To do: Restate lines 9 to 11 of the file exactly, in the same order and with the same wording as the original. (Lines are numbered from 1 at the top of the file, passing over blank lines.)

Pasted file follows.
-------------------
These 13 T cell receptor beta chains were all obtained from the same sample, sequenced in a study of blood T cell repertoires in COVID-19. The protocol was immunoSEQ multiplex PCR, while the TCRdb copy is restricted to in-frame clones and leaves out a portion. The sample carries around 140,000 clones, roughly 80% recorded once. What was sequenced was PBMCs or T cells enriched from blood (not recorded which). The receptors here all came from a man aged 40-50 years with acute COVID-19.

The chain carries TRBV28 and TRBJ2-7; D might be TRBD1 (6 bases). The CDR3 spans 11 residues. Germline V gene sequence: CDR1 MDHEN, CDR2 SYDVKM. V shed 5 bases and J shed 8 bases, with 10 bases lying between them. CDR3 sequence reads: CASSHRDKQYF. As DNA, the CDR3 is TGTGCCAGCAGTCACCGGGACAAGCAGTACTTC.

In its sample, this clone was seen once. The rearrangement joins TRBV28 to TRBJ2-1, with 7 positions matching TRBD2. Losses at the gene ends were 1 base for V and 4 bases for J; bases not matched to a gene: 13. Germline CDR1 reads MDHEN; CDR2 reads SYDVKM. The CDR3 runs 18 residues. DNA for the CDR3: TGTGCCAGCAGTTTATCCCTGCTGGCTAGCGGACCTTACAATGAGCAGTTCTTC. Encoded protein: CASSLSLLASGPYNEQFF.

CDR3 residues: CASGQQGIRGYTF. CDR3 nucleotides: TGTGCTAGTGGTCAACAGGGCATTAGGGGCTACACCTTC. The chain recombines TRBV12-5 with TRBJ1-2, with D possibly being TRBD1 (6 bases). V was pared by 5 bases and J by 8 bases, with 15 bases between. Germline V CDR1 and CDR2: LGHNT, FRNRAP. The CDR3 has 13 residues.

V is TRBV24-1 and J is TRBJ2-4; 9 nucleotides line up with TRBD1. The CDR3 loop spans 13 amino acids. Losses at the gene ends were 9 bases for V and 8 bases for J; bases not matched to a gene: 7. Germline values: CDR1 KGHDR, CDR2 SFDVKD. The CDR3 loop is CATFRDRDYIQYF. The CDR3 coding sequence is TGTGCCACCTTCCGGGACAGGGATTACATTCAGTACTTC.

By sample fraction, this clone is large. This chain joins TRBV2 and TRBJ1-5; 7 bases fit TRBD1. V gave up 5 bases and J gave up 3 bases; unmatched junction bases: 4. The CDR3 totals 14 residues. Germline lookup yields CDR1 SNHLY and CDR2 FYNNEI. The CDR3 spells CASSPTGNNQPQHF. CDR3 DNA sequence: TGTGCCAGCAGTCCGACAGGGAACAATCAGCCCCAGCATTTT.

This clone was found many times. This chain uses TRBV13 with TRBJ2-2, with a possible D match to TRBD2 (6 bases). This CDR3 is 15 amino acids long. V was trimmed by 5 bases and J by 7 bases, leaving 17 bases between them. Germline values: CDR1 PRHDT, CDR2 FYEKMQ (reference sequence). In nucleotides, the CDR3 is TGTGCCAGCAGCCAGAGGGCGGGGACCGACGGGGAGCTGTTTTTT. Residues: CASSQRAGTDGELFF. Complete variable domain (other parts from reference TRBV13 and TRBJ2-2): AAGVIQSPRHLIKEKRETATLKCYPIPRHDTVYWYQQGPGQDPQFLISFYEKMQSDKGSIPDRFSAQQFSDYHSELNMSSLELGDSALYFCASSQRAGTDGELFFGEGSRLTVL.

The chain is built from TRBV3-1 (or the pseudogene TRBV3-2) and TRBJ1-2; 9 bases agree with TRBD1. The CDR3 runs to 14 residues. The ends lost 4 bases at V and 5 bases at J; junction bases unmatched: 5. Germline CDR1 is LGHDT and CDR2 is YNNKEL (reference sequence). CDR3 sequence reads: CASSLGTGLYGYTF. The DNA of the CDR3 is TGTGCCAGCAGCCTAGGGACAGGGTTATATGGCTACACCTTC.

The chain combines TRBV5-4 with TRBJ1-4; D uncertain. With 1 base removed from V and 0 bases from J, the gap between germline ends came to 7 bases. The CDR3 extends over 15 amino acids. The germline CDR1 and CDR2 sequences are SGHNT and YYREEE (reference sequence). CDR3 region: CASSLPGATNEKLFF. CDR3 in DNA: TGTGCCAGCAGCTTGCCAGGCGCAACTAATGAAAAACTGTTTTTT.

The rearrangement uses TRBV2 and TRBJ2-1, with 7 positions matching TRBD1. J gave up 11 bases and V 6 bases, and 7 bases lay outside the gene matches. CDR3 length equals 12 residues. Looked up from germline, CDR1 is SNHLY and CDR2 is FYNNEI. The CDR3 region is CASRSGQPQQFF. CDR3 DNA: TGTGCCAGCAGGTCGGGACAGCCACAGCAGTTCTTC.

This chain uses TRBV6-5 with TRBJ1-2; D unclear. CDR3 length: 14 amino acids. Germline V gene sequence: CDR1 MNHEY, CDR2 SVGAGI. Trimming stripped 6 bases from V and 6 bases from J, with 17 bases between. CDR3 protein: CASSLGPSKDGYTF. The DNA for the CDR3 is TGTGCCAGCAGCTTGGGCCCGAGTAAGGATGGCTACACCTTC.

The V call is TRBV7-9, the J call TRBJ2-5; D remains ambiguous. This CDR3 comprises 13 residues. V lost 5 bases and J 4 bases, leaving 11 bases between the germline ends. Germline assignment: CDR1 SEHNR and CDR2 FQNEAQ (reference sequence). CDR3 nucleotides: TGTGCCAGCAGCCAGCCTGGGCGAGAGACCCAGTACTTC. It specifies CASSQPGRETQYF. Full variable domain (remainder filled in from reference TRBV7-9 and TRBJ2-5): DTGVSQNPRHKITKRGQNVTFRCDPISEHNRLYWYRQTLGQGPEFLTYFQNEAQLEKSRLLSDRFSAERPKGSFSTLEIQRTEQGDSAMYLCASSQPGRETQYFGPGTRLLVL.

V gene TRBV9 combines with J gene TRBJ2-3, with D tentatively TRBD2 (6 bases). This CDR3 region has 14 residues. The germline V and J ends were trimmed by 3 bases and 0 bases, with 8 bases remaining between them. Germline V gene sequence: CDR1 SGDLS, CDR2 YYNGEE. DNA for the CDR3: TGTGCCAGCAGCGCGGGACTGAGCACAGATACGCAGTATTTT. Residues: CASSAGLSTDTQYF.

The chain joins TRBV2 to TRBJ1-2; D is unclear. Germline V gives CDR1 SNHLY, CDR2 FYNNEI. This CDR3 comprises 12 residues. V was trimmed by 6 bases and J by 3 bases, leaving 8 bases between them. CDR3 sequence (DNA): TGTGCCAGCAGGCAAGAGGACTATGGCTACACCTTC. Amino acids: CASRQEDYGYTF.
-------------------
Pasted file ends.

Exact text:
The chain combines TRBV5-4 with TRBJ1-4; D uncertain. With 1 base removed from V and 0 bases from J, the gap between germline ends came to 7 bases. The CDR3 extends over 15 amino acids. The germline CDR1 and CDR2 sequences are SGHNT and YYREEE (reference sequence). CDR3 region: CASSLPGATNEKLFF. CDR3 in DNA: TGTGCCAGCAGCTTGCCAGGCGCAACTAATGAAAAACTGTTTTTT.

The rearrangement uses TRBV2 and TRBJ2-1, with 7 positions matching TRBD1. J gave up 11 bases and V 6 bases, and 7 bases lay outside the gene matches. CDR3 length equals 12 residues. Looked up from germline, CDR1 is SNHLY and CDR2 is FYNNEI. The CDR3 region is CASRSGQPQQFF. CDR3 DNA: TGTGCCAGCAGGTCGGGACAGCCACAGCAGTTCTTC.

This chain uses TRBV6-5 with TRBJ1-2; D unclear. CDR3 length: 14 amino acids. Germline V gene sequence: CDR1 MNHEY, CDR2 SVGAGI. Trimming stripped 6 bases from V and 6 bases from J, with 17 bases between. CDR3 protein: CASSLGPSKDGYTF. The DNA for the CDR3 is TGTGCCAGCAGCTTGGGCCCGAGTAAGGATGGCTACACCTTC.